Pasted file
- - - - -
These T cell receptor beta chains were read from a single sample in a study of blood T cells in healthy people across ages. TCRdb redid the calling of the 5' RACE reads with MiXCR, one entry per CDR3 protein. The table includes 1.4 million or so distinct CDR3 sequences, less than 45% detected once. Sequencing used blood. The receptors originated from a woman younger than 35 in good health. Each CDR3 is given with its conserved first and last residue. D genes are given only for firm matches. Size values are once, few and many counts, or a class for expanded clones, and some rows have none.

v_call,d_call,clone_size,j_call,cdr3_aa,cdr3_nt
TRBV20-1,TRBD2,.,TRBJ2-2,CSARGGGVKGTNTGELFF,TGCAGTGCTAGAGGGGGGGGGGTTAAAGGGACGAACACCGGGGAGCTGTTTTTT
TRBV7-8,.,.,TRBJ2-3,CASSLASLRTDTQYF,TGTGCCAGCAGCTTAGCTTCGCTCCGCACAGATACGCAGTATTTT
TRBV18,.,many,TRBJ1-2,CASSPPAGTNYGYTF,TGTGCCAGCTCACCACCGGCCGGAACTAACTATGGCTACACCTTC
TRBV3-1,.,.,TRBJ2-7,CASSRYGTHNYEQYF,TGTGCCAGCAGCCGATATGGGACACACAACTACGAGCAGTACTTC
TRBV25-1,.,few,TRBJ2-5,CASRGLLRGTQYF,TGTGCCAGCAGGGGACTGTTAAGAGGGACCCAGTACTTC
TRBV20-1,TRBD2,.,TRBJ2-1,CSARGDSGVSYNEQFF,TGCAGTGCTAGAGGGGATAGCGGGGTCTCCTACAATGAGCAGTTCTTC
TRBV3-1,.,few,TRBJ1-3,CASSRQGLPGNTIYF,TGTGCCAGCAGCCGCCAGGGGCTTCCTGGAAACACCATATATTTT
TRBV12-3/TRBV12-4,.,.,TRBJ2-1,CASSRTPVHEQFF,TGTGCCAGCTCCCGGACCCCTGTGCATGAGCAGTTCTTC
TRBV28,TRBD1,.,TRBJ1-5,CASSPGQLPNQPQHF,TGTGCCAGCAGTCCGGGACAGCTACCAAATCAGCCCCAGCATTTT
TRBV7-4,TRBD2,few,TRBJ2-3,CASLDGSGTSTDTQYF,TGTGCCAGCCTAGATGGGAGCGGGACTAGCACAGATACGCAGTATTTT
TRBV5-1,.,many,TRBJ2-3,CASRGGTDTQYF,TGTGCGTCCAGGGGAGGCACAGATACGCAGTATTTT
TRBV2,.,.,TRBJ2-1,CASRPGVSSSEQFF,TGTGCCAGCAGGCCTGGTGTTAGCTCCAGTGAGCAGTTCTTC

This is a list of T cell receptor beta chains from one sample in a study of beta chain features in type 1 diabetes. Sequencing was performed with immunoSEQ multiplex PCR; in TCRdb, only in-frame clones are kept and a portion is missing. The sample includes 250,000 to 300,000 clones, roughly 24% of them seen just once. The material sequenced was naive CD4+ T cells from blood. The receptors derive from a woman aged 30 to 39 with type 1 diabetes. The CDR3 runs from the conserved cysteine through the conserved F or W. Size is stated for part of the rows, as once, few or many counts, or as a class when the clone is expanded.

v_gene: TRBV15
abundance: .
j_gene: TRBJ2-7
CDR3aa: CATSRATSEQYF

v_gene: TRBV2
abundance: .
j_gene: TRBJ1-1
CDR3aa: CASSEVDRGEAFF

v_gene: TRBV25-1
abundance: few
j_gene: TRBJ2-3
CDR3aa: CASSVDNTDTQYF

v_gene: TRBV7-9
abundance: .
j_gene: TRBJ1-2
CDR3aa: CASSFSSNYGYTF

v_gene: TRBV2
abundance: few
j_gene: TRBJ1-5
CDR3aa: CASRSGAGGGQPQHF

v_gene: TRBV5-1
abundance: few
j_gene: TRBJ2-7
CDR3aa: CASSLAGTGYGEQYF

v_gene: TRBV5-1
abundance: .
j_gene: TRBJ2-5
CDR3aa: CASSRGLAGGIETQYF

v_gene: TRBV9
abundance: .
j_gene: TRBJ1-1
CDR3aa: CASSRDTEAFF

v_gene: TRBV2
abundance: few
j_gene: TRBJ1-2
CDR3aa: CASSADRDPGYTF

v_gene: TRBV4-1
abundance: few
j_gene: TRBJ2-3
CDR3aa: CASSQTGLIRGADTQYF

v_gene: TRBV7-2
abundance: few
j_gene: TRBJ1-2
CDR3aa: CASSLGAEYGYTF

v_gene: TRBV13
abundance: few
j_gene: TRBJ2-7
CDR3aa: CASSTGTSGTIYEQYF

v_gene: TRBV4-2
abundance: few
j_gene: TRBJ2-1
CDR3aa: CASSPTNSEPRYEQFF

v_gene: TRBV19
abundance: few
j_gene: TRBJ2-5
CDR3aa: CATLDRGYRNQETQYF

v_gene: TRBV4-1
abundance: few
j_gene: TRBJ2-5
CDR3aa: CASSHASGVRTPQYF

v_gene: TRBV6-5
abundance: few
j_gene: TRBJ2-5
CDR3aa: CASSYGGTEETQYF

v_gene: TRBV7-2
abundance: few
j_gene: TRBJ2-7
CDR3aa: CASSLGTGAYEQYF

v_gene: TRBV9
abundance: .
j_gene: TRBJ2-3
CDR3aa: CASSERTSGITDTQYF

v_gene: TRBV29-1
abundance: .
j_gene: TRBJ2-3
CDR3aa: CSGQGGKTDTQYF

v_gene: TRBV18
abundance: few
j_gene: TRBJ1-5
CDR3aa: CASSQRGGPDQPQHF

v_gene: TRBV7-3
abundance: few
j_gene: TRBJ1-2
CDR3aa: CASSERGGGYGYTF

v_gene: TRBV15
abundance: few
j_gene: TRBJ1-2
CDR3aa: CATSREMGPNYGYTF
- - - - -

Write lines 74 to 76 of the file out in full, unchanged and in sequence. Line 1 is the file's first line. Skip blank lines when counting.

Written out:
j_gene: TRBJ2-5
CDR3aa: CASSHASGVRTPQYF

v_gene: TRBV6-5